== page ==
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Reading First 2003-2008. Professional Development The Highlights. Objectives. Review key Reading First professional development Identify resources for training new teachers Share your experiences implementing this Professional Development. Areas of Professional Development.
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Reading First2003-2008 Professional Development The Highlights
Objectives • Review key Reading First professional development • Identify resources for training new teachers • Share your experiences implementing this Professional Development
Areas of Professional Development • Five Components of Reading Instruction • Assessment and Instruction • Literacy Coaching • Scientifically-based Reading Instruction • Three Tier Model, Differentiated Instruction and Response to Intervention (RtI)
Five Components of Reading Instruction Professional Development
Phonemic Awareness and Phonics Resources from the National Reading First Conference. • Lane, H., Nat. Reading First Conference, July 2005. Phonemic awareness assessment and instruction. A sound beginning. • Woodruff, T., Nat. Reading First Conference, July 2005. Phonics instruction: One of the 5 big ideas in reading – why is it necessary and what it should look like.
Fluency Presentations • Timothy Rasinski, Kent State University, March 2006. Effective teaching of reading: From phonics to fluency. • Joseph Torgesen, Florida Center for Reading Research, March 2006. Reading Fluency as a marker for early reading progress: Strengths and weaknesses
Resource Text • Timothy Rasinski (2005). The fluent reader: Oral reading strategies for building word recognition, fluency and comprehension. New York, NY: Scholastic Inc.
FosteringFluency Effective, research-based practices for development of automaticity and fluency Massachusetts Dept. of Education, Reading First
Resource Text • Isabel L. Beck, Margaret G. McKeown, and Linda Kucan (2002). Bringing words to life: Robust vocabulary instruction. New York, NY: The Guilford Press
Building Oral LanguageSkills All Day Long MADOE Reading First Regional Meetings “America’s future walks through the doors of our schools everyday.” Mary Jean LeTendre Lesley Maxwell Hanson Initiative for Language & Literacy (HILL) firstname.lastname@example.org; http://www.mghihp.edu/hill
Focus of Presentation • Activities for building up oral language across the day • Developing oral language at the sentence level • Using Think Aloud strategies to expand oral language
Developing Oral Language Skills Reading First MA Department of Education November 15, 2006
Unlocking Meaning Reading First MA Department of Education
Objectives • Strategy Instruction (Reciprocal Teaching) • Questioning Techniques (QAR) • MCAS Prep • Assessment
Resource Texts • Oczkus, L. D. (2003). Reciprocal teaching at work: Strategies for improving reading comprehension. Newark, D.E.: International Reading Association • Collins-Block, Rodgers, L.L., & Johnson, R.B. (2004). Comprehension process instruction: Creating reading success in grades K-3
Five Ws Plus H of Building Informational Literacy Nell K. Duke Michigan State University Literacy Achievement and Research Center Marlboro, MA March 2007
References for Material in this Talk Material for this talk is drawn in part from the book: Reading and Writing Informational Text in the Primary Grades: Research-based Practices, published by Scholastic. The complete citation for the book is: Duke, N. K., & Bennett-Armistead, V. S., with Huxley, A., Johnson, M. McClurkin, D., Roberts, E., Rosen, C., Vogel, E. (2003). Reading and writing informational text in the primary grades: Research-based practices. New York: Scholastic. Many additional citations are provided in the book.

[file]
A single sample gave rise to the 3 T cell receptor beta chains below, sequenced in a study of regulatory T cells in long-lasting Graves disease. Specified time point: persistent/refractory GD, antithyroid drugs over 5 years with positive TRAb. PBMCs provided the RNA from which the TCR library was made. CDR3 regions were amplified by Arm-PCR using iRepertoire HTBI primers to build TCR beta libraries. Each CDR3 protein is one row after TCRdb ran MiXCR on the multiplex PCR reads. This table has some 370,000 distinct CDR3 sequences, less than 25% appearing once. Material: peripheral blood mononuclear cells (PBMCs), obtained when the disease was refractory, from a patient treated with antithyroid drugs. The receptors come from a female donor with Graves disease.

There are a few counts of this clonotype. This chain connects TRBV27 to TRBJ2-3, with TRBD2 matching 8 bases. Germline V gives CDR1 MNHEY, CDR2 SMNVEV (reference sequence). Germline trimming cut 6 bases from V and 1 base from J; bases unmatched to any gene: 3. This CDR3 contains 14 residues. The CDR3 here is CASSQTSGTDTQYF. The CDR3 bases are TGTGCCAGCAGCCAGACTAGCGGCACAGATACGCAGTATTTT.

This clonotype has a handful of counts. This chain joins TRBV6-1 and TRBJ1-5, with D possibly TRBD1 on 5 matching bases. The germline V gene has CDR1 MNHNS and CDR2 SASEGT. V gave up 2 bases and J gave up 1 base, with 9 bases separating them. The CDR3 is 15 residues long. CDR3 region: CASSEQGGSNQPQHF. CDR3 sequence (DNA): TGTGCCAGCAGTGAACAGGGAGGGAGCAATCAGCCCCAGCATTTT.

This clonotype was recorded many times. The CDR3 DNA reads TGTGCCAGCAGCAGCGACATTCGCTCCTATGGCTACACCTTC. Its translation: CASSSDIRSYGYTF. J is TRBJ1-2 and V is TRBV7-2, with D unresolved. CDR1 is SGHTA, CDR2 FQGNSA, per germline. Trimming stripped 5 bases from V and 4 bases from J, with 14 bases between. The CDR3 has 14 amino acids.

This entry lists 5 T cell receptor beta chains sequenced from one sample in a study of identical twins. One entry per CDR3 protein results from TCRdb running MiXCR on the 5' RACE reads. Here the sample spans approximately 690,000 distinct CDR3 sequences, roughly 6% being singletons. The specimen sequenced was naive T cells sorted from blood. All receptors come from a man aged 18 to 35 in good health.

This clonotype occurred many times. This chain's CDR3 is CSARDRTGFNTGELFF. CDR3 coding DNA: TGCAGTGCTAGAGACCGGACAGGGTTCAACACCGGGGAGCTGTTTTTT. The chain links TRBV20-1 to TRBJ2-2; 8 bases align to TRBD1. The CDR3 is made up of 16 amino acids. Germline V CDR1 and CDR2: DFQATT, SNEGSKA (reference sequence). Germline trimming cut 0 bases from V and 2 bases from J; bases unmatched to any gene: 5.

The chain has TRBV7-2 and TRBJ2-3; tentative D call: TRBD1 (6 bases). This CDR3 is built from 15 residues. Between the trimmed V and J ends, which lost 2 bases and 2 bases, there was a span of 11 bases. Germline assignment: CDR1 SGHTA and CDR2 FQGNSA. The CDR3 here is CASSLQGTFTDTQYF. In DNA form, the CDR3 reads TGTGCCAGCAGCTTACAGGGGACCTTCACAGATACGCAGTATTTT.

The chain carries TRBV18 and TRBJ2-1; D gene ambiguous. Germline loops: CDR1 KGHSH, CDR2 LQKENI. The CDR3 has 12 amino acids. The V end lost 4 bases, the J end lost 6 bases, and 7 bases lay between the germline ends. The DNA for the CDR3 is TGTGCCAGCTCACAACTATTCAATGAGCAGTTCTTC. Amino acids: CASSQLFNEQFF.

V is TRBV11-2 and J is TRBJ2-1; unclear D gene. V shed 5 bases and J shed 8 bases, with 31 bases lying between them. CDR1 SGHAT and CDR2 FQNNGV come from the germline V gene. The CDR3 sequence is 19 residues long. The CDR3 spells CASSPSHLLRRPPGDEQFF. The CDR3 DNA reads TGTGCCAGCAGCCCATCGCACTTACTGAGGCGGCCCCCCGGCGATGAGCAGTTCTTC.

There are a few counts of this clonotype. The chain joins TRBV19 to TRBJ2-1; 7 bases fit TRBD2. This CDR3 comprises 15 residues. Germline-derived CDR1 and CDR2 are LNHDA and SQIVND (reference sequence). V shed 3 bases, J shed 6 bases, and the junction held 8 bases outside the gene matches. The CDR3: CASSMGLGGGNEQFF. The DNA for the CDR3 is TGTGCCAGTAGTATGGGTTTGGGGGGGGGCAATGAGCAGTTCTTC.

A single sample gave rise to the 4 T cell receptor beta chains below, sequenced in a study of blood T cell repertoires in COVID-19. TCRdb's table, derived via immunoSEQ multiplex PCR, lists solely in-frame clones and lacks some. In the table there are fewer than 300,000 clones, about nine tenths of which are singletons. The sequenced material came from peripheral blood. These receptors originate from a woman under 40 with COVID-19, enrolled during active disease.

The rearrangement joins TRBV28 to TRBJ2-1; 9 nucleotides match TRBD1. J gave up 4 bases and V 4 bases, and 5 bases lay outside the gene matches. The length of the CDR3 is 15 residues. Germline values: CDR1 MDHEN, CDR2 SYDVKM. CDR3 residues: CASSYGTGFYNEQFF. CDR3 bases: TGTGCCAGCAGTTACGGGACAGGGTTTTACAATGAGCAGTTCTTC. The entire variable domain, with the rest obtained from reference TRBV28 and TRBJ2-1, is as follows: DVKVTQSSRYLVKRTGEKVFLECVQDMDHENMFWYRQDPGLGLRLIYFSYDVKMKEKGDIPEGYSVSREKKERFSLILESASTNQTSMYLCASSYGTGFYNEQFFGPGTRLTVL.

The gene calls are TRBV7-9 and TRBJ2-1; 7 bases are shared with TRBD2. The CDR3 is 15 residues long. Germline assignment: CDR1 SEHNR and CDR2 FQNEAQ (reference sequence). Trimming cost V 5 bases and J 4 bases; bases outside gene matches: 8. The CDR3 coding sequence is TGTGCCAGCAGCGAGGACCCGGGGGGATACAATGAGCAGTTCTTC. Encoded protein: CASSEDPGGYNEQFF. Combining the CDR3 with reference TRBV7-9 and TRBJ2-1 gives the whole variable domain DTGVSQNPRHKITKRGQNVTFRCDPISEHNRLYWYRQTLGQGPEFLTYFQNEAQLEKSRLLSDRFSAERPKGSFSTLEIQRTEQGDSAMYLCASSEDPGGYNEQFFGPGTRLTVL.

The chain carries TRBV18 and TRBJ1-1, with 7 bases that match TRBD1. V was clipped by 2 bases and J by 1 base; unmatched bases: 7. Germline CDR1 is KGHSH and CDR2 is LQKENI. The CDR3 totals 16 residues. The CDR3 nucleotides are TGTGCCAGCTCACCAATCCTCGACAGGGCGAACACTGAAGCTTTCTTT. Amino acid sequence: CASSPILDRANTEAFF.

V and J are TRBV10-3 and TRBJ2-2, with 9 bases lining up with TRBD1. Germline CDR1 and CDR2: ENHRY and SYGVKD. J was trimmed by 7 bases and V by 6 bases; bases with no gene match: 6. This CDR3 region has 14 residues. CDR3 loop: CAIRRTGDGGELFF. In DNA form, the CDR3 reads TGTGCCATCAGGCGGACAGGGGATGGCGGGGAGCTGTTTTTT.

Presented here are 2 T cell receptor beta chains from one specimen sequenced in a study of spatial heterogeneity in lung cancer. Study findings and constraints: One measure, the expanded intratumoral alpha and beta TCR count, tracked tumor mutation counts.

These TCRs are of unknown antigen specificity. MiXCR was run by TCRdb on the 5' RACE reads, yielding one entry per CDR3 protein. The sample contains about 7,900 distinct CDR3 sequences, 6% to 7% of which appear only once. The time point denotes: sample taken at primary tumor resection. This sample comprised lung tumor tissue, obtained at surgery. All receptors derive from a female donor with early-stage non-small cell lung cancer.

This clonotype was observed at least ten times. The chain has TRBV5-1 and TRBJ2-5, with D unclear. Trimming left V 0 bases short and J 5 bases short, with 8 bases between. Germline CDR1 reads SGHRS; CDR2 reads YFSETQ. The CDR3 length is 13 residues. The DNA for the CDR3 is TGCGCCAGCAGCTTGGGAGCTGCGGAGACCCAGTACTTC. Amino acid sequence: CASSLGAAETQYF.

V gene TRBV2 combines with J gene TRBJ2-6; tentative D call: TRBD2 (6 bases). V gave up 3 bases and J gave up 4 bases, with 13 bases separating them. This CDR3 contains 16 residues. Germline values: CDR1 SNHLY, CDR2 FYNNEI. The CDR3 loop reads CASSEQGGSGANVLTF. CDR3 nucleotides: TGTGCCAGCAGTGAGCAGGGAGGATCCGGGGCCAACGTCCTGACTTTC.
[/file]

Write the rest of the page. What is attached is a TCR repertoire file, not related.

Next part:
Title: As You Like It Regional Meeting Massachusetts Reading First May 2006
Objectives Today we will: Define authentic text, both literary and informational, and explore its importance. Link the use of authentic text to our prior knowledge of comprehensive reading instruction. Explore the importance of text features for comprehension. Experience using informational text for standards-based instruction.
Written Response to Text Institute Massachusetts Department of Education August 1 & 2, 2007
Written response to text Our summer professional development plans: • Selecting text that is appropriate for an extended written response • Understanding text structures and features and aligning them to the ELA standards • Creating items that measure a clear learning target (standard) • Develop scoring guidelines
Written response to text Next year : • Review student work samples • Compare your scores to those of your colleagues • Rewrite items • Plan focused lessons
Resource Texts • Mass. Dept. of Education, June 2001. Massachusetts English language arts curriculum framework. Malden, MA: MADOE • Mass. Dept. of Education, June 2001. Supplement to the Massachusetts English language arts curriculum framework, Grades 3,5 and 7 grade level standards for vocabulary, reading, and literature. Malden, MA: MADOE
Demonstrating Reading Comprehension Through Expository Texts: Helping All K-3 Students Write About What They Learn The Massachusetts Reading First Plan Advanced Seminar November 7, 2007 Gary A. Troia, Ph.D. Michigan State University www.msularc.org
Resource Text • Steve Graham, Charles A. MacArthur & Jill Fitzgerald (Eds.), 2007. Best practices in writing instruction. New York, NY: The Guilford Press
Popular Materials for Study Groups • Beck, I., McKeown, M.G., & Kucan, L.(2002). Bringing words to life: Robust vocabulary instruction. New York, NY: The Guilford Press • Murphy, J. (2004). Leadership for Literacy: Research-based practice, PreK-3. Thousand Oaks, CA: Corwin Press. • Oczkus, L. D. (2003). Reciprocal teaching at work: Strategies for improving reading comprehension. Newark, D.E.: International Reading Association • Texas Center for Reading and Language Arts (2002). Teacher Reading Academy (TRA) binder. Austin, Tx: University of Texas College of Education.
Activity: Time to Share As you turn and talk with your partner, you may use the RF Professional Development Action Plan to record some tools/resources that you will use for future Professional Development. • Which DOE resources have been most useful to you in training teachers? • Based on this review, are there some tools that you will revisit or adopt for ongoing PD?
Assessment and Instruction Professional Development
DIBELS Training Resources • Good, R.H., & Kaminski, R.A. (2003). Dynamic Indicators of Basic Early Literacy Skills, 6th Ed. Administration and scoring guide. Longmont, CA: Sopris West. • IDEAL Consulting Services, June 2004. Collecting, interpreting and utilizing DIBELS data. Text available from DESE Office of Reading website.
GRADE Overview MA DOE Summer Reading Academy